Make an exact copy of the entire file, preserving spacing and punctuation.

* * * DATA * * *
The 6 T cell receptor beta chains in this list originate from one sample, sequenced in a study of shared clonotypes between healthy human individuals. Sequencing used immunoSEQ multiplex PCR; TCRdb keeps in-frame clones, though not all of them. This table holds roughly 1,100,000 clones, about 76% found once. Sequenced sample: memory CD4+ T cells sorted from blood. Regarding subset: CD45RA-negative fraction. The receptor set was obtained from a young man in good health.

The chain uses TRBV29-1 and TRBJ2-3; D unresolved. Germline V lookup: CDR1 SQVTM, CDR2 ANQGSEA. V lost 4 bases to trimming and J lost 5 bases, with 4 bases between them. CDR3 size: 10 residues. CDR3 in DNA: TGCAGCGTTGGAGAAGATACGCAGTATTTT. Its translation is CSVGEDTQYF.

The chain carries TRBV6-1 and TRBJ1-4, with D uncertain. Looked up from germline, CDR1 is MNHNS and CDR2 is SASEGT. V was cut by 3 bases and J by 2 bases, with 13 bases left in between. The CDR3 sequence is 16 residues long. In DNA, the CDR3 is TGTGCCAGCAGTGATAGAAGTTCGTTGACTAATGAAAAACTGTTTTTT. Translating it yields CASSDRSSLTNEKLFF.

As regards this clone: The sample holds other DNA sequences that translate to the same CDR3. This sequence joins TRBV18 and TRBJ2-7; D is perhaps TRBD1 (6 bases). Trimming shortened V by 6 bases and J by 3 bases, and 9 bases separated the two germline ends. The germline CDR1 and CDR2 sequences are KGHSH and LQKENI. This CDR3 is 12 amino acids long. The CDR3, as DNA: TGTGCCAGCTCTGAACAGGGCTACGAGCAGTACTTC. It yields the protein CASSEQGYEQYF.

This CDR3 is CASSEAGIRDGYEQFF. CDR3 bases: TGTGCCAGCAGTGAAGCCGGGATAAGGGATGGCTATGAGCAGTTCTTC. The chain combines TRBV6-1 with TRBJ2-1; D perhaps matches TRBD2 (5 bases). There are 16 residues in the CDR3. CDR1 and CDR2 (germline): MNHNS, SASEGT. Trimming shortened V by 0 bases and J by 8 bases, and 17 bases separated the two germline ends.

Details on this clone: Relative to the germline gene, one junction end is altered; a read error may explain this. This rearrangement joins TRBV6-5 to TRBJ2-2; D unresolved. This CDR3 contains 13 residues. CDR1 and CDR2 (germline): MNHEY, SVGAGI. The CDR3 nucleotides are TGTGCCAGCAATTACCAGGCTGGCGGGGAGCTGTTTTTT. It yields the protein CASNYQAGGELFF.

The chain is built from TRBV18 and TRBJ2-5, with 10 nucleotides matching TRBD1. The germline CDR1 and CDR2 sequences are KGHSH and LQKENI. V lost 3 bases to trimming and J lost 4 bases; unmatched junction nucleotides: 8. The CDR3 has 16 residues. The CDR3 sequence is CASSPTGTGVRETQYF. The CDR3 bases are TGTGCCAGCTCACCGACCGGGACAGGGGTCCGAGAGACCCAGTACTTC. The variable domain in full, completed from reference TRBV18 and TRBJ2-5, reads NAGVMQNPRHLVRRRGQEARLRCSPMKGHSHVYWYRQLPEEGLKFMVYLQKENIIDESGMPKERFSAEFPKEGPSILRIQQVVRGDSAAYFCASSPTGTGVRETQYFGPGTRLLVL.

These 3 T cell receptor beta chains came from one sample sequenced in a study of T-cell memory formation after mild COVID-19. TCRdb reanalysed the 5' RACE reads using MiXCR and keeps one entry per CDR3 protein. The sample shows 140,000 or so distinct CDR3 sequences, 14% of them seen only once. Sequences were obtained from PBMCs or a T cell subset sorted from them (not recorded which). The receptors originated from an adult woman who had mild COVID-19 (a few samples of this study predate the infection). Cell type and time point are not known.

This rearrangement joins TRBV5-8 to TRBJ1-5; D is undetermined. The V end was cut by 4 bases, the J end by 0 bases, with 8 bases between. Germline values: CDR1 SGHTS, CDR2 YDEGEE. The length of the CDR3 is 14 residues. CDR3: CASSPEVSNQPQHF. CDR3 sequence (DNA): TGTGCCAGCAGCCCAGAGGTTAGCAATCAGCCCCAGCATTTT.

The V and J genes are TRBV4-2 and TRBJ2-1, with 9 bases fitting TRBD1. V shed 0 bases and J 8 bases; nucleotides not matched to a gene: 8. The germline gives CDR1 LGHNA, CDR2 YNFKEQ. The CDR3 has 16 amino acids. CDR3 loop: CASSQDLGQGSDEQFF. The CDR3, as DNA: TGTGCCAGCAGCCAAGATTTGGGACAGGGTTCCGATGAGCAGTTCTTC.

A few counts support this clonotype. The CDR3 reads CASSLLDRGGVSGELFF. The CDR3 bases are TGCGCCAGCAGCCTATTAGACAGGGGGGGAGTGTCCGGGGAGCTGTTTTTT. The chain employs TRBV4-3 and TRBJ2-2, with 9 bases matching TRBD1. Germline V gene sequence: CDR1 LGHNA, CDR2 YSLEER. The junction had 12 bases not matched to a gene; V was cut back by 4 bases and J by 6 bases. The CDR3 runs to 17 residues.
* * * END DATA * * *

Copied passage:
The 6 T cell receptor beta chains in this list originate from one sample, sequenced in a study of shared clonotypes between healthy human individuals. Sequencing used immunoSEQ multiplex PCR; TCRdb keeps in-frame clones, though not all of them. This table holds roughly 1,100,000 clones, about 76% found once. Sequenced sample: memory CD4+ T cells sorted from blood. Regarding subset: CD45RA-negative fraction. The receptor set was obtained from a young man in good health.

The chain uses TRBV29-1 and TRBJ2-3; D unresolved. Germline V lookup: CDR1 SQVTM, CDR2 ANQGSEA. V lost 4 bases to trimming and J lost 5 bases, with 4 bases between them. CDR3 size: 10 residues. CDR3 in DNA: TGCAGCGTTGGAGAAGATACGCAGTATTTT. Its translation is CSVGEDTQYF.

The chain carries TRBV6-1 and TRBJ1-4, with D uncertain. Looked up from germline, CDR1 is MNHNS and CDR2 is SASEGT. V was cut by 3 bases and J by 2 bases, with 13 bases left in between. The CDR3 sequence is 16 residues long. In DNA, the CDR3 is TGTGCCAGCAGTGATAGAAGTTCGTTGACTAATGAAAAACTGTTTTTT. Translating it yields CASSDRSSLTNEKLFF.

As regards this clone: The sample holds other DNA sequences that translate to the same CDR3. This sequence joins TRBV18 and TRBJ2-7; D is perhaps TRBD1 (6 bases). Trimming shortened V by 6 bases and J by 3 bases, and 9 bases separated the two germline ends. The germline CDR1 and CDR2 sequences are KGHSH and LQKENI. This CDR3 is 12 amino acids long. The CDR3, as DNA: TGTGCCAGCTCTGAACAGGGCTACGAGCAGTACTTC. It yields the protein CASSEQGYEQYF.

This CDR3 is CASSEAGIRDGYEQFF. CDR3 bases: TGTGCCAGCAGTGAAGCCGGGATAAGGGATGGCTATGAGCAGTTCTTC. The chain combines TRBV6-1 with TRBJ2-1; D perhaps matches TRBD2 (5 bases). There are 16 residues in the CDR3. CDR1 and CDR2 (germline): MNHNS, SASEGT. Trimming shortened V by 0 bases and J by 8 bases, and 17 bases separated the two germline ends.

Details on this clone: Relative to the germline gene, one junction end is altered; a read error may explain this. This rearrangement joins TRBV6-5 to TRBJ2-2; D unresolved. This CDR3 contains 13 residues. CDR1 and CDR2 (germline): MNHEY, SVGAGI. The CDR3 nucleotides are TGTGCCAGCAATTACCAGGCTGGCGGGGAGCTGTTTTTT. It yields the protein CASNYQAGGELFF.

The chain is built from TRBV18 and TRBJ2-5, with 10 nucleotides matching TRBD1. The germline CDR1 and CDR2 sequences are KGHSH and LQKENI. V lost 3 bases to trimming and J lost 4 bases; unmatched junction nucleotides: 8. The CDR3 has 16 residues. The CDR3 sequence is CASSPTGTGVRETQYF. The CDR3 bases are TGTGCCAGCTCACCGACCGGGACAGGGGTCCGAGAGACCCAGTACTTC. The variable domain in full, completed from reference TRBV18 and TRBJ2-5, reads NAGVMQNPRHLVRRRGQEARLRCSPMKGHSHVYWYRQLPEEGLKFMVYLQKENIIDESGMPKERFSAEFPKEGPSILRIQQVVRGDSAAYFCASSPTGTGVRETQYFGPGTRLLVL.

These 3 T cell receptor beta chains came from one sample sequenced in a study of T-cell memory formation after mild COVID-19. TCRdb reanalysed the 5' RACE reads using MiXCR and keeps one entry per CDR3 protein. The sample shows 140,000 or so distinct CDR3 sequences, 14% of them seen only once. Sequences were obtained from PBMCs or a T cell subset sorted from them (not recorded which). The receptors originated from an adult woman who had mild COVID-19 (a few samples of this study predate the infection). Cell type and time point are not known.

This rearrangement joins TRBV5-8 to TRBJ1-5; D is undetermined. The V end was cut by 4 bases, the J end by 0 bases, with 8 bases between. Germline values: CDR1 SGHTS, CDR2 YDEGEE. The length of the CDR3 is 14 residues. CDR3: CASSPEVSNQPQHF. CDR3 sequence (DNA): TGTGCCAGCAGCCCAGAGGTTAGCAATCAGCCCCAGCATTTT.

The V and J genes are TRBV4-2 and TRBJ2-1, with 9 bases fitting TRBD1. V shed 0 bases and J 8 bases; nucleotides not matched to a gene: 8. The germline gives CDR1 LGHNA, CDR2 YNFKEQ. The CDR3 has 16 amino acids. CDR3 loop: CASSQDLGQGSDEQFF. The CDR3, as DNA: TGTGCCAGCAGCCAAGATTTGGGACAGGGTTCCGATGAGCAGTTCTTC.

A few counts support this clonotype. The CDR3 reads CASSLLDRGGVSGELFF. The CDR3 bases are TGCGCCAGCAGCCTATTAGACAGGGGGGGAGTGTCCGGGGAGCTGTTTTTT. The chain employs TRBV4-3 and TRBJ2-2, with 9 bases matching TRBD1. Germline V gene sequence: CDR1 LGHNA, CDR2 YSLEER. The junction had 12 bases not matched to a gene; V was cut back by 4 bases and J by 6 bases. The CDR3 runs to 17 residues.